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Respir Med. 2009 May;103(5):692-9. doi: 10.1016/j.rmed.2008.12.005. Epub 2009 Jan 7.

Severe exacerbations and BODE index: two independent risk factors for death in male COPD patients.

Author information

1
Hospital General de Requena, Unidad de Neumología, Servicio de Medicina Interna, Paraje Casablanca s/n., 46340 Requena, Valencia, Spain. jjsoler@telefonica.net

Abstract

OBJECTIVES:

1) To determine whether severe exacerbation of COPD is a BODE index independent risk factor for death; 2) whether the combined application of exacerbations and BODE (e-BODE index), offers greater predictive capacity than BODE alone or can simplify the model, by replacing the exercise capacity (BODEx index).

METHODS:

A prospective study was made of a cohort of COPD patients. In addition to calculation of the BODE index we register frequency of exacerbations. An analysis was made of all-cause mortality, evaluating the predictive capacity of the exacerbations after adjusting for the BODE. These variables were also used to construct two new indexes: e-BODE and BODEx.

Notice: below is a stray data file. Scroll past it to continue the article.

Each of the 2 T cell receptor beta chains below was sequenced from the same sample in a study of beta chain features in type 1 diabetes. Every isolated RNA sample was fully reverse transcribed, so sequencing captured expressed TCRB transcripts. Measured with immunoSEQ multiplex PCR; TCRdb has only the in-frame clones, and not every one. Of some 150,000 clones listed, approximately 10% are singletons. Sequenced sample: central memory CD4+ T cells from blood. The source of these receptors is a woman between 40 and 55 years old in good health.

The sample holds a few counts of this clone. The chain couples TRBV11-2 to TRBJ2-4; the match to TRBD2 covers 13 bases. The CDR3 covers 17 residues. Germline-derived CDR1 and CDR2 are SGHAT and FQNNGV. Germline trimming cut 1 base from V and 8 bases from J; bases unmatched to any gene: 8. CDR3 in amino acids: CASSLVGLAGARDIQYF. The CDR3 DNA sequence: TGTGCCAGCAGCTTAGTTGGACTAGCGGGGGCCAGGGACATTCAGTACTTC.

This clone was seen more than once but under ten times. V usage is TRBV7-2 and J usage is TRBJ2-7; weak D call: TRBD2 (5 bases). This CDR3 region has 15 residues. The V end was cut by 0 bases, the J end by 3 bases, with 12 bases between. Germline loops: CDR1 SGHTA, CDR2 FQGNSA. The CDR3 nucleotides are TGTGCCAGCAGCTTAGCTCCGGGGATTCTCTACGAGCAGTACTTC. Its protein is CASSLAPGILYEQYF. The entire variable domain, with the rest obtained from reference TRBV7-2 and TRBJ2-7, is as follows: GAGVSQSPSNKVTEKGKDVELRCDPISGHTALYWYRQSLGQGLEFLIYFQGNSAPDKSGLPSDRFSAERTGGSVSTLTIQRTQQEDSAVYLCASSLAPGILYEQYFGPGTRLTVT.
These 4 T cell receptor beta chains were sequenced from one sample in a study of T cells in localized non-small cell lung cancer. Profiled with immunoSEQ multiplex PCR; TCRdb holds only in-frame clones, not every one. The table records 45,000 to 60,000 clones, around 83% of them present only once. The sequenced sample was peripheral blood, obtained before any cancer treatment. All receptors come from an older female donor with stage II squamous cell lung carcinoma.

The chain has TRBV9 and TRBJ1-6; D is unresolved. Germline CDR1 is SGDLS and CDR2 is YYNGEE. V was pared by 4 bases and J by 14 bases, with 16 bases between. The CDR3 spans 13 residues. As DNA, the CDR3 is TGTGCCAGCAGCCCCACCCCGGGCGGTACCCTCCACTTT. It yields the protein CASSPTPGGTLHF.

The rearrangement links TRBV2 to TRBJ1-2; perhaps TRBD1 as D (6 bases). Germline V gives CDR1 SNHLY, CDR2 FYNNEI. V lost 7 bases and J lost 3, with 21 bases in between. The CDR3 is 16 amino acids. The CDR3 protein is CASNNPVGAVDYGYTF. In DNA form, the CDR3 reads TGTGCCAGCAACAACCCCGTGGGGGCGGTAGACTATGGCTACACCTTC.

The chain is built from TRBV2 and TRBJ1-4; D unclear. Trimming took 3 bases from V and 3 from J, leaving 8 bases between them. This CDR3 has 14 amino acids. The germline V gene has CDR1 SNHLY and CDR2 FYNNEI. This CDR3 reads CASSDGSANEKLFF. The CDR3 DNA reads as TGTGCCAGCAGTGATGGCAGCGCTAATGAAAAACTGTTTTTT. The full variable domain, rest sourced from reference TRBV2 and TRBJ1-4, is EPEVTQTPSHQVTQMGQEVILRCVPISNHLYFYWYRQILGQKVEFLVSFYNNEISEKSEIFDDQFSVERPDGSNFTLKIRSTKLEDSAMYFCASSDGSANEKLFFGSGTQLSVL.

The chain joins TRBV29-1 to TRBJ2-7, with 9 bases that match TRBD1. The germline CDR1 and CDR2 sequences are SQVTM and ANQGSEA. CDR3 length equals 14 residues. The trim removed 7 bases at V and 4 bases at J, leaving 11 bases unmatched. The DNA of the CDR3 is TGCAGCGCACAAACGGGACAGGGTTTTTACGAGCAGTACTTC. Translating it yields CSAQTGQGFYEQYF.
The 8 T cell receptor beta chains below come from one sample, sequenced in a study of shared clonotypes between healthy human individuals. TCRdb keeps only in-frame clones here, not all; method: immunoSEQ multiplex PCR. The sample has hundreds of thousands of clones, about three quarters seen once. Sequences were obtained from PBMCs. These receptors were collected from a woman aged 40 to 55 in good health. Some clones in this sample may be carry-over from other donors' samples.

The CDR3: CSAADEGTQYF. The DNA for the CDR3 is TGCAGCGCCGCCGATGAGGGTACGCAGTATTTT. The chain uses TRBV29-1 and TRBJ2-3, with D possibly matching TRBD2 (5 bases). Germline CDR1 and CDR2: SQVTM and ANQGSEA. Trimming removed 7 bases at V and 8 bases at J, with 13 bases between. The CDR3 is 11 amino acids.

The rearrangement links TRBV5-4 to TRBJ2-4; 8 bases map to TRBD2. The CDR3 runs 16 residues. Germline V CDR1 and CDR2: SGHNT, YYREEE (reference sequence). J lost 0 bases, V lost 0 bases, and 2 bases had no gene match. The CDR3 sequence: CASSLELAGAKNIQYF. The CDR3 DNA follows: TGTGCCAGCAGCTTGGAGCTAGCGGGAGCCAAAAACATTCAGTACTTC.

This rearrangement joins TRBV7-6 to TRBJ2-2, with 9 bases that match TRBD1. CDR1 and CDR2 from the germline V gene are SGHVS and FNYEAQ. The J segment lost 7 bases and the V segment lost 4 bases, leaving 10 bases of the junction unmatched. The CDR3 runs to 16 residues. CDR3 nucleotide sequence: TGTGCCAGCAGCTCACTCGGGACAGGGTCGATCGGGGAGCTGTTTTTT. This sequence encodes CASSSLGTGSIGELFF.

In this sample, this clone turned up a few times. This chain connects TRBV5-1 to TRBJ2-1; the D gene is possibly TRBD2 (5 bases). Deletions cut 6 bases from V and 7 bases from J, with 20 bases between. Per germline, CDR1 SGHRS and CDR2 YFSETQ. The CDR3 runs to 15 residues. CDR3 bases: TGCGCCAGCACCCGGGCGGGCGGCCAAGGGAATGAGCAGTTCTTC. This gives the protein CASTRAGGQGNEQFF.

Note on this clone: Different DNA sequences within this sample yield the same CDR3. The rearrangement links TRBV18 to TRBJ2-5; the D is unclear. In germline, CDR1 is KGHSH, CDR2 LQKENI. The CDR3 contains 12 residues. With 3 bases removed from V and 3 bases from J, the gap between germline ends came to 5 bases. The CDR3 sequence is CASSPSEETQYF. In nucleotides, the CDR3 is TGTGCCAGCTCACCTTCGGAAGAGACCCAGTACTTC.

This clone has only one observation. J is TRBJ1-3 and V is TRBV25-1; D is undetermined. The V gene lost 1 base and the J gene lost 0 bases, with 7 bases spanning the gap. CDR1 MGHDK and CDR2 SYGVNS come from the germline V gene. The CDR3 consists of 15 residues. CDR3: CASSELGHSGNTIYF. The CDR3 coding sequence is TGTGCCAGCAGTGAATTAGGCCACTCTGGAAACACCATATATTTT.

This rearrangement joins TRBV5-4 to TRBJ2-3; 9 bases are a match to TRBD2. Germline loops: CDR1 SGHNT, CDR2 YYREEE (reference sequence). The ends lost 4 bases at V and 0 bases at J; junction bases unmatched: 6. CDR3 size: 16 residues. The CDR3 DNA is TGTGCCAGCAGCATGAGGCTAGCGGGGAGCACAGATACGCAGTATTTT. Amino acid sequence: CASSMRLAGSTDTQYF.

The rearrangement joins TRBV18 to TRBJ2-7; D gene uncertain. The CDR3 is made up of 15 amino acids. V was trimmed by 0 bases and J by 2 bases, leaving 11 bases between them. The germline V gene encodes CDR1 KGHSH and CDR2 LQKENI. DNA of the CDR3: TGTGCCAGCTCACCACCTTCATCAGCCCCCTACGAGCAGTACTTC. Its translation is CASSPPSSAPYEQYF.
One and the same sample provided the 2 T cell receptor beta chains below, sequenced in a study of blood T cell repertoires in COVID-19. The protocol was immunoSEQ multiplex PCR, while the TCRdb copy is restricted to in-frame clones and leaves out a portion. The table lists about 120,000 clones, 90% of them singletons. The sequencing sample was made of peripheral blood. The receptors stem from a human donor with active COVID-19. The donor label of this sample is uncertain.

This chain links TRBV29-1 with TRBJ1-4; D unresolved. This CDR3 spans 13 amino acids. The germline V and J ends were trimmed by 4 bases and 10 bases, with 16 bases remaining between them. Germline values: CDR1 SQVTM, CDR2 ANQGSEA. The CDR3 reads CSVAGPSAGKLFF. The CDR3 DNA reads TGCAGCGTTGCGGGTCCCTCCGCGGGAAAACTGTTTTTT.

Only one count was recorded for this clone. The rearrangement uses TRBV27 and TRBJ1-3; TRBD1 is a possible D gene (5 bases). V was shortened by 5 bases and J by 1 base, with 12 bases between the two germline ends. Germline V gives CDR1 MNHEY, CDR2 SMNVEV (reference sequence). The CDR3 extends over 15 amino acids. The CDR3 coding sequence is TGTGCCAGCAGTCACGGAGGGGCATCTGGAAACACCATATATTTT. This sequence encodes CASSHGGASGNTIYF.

RESULTS:

The study included 185 patients with a mean age of 71+/-9 years, and FEV(1)% 47+/-17%. Severe exacerbation appeared as an independent adverse prognostic variable of BODE index. For each new exacerbation the adjusted mortality risk increased 1.14-fold (95% CI: 1.04-1.25). However, the e-BODE index (C statistic: 0.77, 95% CI: 0.67-0.86) didn't improve prognostic capacity of BODE index (C statistic: 0.75, 95% CI: 0.66-0.84) (p=NS). An interesting finding was that BODEx index (C statistic: 0.74, 95% CI: 0.65-0.83) had similar prognostic capacity than BODE index.

CONCLUSIONS:

Severe exacerbations of COPD imply an increased mortality risk that is independent of baseline severity of the disease as measured by the BODE index. The combined application of both parameters (e-BODE index) didn't improve the predictive capacity, but on replacing exacerbation with exercise capacity the multidimensional grading system is simplified without loss of predictive capacity.

PMID:
19131231
DOI:
10.1016/j.rmed.2008.12.005
[Indexed for MEDLINE]
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